"The Ansuz anti-aerial resonance coil or AARC technology reduces our cables' ability to absorb airborne radio-frequency and electromagnetic interference. With the old generation of GSM telephones, we heard the effect of airborne RF being modulated in the 'dikkedit dikkedit' sounds just prior to receiving a phone call. Today the same noise is ever more present but modulated differently. Now it takes on the character of a white haze which reduces the blackness and dynamics of playback. The mechanism of our AARC technology is to insure that a cable has no definitive length so it can't act as an antenna and absorb standing waves which would bleed into the system."
Chart shows how the various tech solutions apply and add up across different model tiers.
"The Ansuz ATC technology is responsible for the analog dither we use across a wide range of our products. The technology originated in radar where to the surprise of engineers the results in mobile live situations as in planes or boats were superior to stationary fixed land systems. They concluded that the vibration of the planes and ships aided the radar's sonar performance. Thus the idea of analog dithering was born which we add at a very low level as random noise. By modulating the noise floor, it becomes possible to see what's below and get a clearer picture of the full content of a music recording. Here is further information on dither."
When Morten Thyrrestrup double-checked our system requirements before finalizing the shipment, I confirmed that his list would rewire the power loom to our entire front-end stack as planned. It'd mean a 4m wall-to-distributor cord which he explained sounds better than their 2m leash to add more Ansuz tech at this most vital junction. It'd mean 4 x 2m lengths to the iMac server, Soundaware D300Pro USB bridge, Denafrips Terminator DAC and Vinnie Rossi L2 Signature preamp. Only the power amps would fly seperate. That's because in our 'American' setup—it's how Lars Kristensen at the factory referred to layouts which place the main rack on the sidewall and just amp/s between speakers—the mono amps would need a 6m and 5m cord to reach the power distributor. It seemed excessive to ask a maker for such long custom leads. Yet Morten proved unfazed. He proposed going full pork. Living large even for just a few weeks might be entertaining and educational? If withdrawal symptoms were to be my punishment, I'd be maximally set up. So I agreed. I'm a glutton for punishment.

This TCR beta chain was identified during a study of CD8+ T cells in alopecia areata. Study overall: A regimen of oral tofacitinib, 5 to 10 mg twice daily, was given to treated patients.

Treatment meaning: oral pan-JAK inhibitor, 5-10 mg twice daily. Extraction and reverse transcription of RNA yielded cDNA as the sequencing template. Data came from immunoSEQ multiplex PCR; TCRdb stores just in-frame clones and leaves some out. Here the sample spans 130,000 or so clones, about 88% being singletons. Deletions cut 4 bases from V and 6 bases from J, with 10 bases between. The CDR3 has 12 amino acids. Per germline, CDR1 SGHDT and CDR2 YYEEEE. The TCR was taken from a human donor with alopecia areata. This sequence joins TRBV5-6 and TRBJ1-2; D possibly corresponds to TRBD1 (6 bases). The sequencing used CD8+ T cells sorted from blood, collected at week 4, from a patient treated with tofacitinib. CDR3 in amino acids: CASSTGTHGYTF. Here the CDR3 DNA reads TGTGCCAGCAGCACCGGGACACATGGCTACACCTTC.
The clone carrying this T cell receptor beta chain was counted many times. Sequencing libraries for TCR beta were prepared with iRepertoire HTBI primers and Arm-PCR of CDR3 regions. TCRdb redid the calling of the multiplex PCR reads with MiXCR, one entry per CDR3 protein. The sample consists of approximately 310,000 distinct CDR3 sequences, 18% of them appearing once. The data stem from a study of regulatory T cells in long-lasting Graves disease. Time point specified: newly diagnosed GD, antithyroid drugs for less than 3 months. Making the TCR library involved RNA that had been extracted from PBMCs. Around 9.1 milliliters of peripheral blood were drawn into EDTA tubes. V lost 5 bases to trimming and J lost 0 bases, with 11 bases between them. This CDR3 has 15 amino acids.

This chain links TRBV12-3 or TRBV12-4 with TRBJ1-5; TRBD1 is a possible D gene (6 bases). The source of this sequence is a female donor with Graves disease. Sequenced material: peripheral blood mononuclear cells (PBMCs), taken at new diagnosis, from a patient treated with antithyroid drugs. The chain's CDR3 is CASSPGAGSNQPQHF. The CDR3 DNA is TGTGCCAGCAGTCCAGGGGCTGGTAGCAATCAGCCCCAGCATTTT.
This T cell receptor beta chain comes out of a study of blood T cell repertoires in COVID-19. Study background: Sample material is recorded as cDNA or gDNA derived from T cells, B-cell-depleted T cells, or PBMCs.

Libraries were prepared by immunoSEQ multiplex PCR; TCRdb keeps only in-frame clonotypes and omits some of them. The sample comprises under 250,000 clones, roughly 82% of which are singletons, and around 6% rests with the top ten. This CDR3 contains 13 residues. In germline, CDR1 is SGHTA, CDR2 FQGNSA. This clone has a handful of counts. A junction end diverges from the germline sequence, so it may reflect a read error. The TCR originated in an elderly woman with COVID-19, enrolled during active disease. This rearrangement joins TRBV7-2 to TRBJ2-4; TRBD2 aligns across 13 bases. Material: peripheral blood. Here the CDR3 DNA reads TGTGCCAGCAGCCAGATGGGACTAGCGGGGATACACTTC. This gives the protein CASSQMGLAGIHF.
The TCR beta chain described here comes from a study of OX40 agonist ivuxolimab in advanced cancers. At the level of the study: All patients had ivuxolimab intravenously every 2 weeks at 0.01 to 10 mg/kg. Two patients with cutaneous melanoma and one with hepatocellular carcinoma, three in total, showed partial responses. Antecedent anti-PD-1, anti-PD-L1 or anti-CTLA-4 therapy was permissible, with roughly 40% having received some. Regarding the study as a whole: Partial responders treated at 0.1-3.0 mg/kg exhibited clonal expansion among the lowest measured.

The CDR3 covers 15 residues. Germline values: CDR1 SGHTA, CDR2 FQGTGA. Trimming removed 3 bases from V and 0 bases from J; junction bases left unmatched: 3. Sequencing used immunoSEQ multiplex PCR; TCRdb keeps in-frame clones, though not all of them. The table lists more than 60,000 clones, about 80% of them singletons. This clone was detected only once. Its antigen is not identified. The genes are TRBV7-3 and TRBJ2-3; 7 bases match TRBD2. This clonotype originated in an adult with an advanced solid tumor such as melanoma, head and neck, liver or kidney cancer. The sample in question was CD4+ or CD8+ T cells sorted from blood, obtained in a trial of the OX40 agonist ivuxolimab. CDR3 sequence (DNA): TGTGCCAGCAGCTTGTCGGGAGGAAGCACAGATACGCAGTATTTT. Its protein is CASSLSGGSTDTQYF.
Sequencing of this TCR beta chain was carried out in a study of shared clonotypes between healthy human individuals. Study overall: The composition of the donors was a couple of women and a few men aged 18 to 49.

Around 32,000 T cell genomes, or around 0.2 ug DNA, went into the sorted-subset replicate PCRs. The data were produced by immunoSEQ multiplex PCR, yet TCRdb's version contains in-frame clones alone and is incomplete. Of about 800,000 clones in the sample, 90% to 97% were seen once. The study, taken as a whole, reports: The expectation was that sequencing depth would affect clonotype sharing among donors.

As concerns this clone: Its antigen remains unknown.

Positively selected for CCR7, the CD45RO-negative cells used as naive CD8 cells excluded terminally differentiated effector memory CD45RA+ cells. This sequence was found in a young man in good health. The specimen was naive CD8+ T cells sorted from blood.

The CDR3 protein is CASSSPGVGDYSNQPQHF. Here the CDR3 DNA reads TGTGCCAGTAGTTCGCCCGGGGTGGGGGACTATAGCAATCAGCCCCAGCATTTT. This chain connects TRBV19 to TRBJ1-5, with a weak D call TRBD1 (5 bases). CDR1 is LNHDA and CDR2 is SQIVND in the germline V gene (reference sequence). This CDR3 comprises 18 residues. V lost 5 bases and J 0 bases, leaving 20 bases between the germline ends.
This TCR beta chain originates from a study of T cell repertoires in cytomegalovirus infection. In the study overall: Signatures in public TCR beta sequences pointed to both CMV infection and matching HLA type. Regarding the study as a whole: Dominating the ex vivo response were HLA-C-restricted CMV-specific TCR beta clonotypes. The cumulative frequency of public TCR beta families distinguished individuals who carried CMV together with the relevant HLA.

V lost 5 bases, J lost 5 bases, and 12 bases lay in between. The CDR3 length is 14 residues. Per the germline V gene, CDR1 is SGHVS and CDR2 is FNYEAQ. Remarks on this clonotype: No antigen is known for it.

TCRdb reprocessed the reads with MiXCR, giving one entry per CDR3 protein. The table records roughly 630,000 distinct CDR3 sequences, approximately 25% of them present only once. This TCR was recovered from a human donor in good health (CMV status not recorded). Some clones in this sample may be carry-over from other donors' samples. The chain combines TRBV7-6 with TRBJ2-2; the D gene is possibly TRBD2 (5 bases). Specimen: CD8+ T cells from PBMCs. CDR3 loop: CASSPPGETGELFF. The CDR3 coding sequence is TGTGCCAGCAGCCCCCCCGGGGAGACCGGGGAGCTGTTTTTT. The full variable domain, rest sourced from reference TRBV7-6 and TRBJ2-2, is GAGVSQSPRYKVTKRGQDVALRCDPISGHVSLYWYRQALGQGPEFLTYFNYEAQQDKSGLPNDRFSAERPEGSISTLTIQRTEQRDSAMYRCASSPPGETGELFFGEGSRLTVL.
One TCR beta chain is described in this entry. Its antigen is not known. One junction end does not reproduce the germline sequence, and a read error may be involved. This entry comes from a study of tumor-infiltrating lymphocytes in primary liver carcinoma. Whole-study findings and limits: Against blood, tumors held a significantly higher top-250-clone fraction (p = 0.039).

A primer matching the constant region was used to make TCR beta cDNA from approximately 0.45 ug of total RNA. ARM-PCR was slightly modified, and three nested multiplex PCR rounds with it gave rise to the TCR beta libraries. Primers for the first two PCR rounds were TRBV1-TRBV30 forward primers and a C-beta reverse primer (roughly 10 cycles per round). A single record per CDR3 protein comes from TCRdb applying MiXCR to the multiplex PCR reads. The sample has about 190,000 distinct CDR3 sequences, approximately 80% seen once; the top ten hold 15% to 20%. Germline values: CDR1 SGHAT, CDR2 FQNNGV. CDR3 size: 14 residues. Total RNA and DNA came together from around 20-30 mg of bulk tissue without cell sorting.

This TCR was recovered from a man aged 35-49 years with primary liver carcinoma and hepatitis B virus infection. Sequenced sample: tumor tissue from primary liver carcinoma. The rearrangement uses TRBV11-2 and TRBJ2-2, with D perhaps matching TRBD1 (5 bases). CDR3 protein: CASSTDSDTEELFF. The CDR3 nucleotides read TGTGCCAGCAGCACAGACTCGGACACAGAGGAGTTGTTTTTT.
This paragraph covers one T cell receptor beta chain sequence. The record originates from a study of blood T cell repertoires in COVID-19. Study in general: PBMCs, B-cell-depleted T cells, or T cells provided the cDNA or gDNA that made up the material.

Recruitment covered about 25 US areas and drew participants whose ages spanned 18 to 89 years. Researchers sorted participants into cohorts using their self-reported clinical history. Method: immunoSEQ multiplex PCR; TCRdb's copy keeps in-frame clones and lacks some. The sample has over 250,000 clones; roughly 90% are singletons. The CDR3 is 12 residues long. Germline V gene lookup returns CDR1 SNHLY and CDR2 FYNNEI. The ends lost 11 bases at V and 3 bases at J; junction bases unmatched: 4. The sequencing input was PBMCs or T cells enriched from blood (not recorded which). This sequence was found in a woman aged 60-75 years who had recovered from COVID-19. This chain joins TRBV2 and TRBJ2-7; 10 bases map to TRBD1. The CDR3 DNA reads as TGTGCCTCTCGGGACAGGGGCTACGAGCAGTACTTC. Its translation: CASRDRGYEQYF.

The Ansuz Power Switch adds their tech to Ethernet switching, then provides 10 power feeds to activate the dielectric of applicable Ansuz signal cabling.
Which segues into the unmentionable final number on the score board. With a 1-meter D2 cord demanding a cool €8'800 plus 50% for each additional meter, my loaner set would ring in the next Ice Age at €105'600 for a 7-piece loom of 24 total meters. That's exactly 8 times more than an equivalent P2 loom. While we're still frosty—aren't cryogenics supposed to extend life indefinitely—the Ansuz catalogue doesn't stop there. A 2m D-TC cord is €18'000 plus 25% for each additional meter. A 3m D-TC Supreme clocks in at €36'000 with an equal 25% per extra meter. Likewise for the Mainsz8 D2 reviewed. That's not the end of Odin's waiting list to Valhalla either. That would be the D-TC for €20'000. As a frozen stiff, don't expect further comments from me on this score. I'd be listening on a foundation far more serious than that of the actual house we were living in. It suggested that my sound might quite collapse once it was pulled out from under it again. But going back to 'normal' is part of a reviewer's job description. Our kind is very fortunate to explore sonics well beyond the realm we could otherwise afford to sample. In this instance, it'd also be a personal first in a long time to hear my system's power loom all originating from a single point again. Ever since we left Cyprus where two Grand Prix Audio racks still sat between the speakers to carry the lot into a single wall outlet, our power amps have always been on a separate line.
To read a review of a complete Ansuz loom with not just power delivery but also signal cables, it's Alan Sircom at Hifi+ who has us covered. What would the Danish power loom weigh? Far from the 200kg worth of ZenSati Silenzio cables Mono & Stereo had just received. It's a reminder. Ansuz are far from solitary up there on the cable sector's permafrost plateau. The best from Crystal Cable, Siltech and Nordost belongs there as well. So do others. But frankly, that's not my area of expertise. Surviving one Ice Age would be enough.
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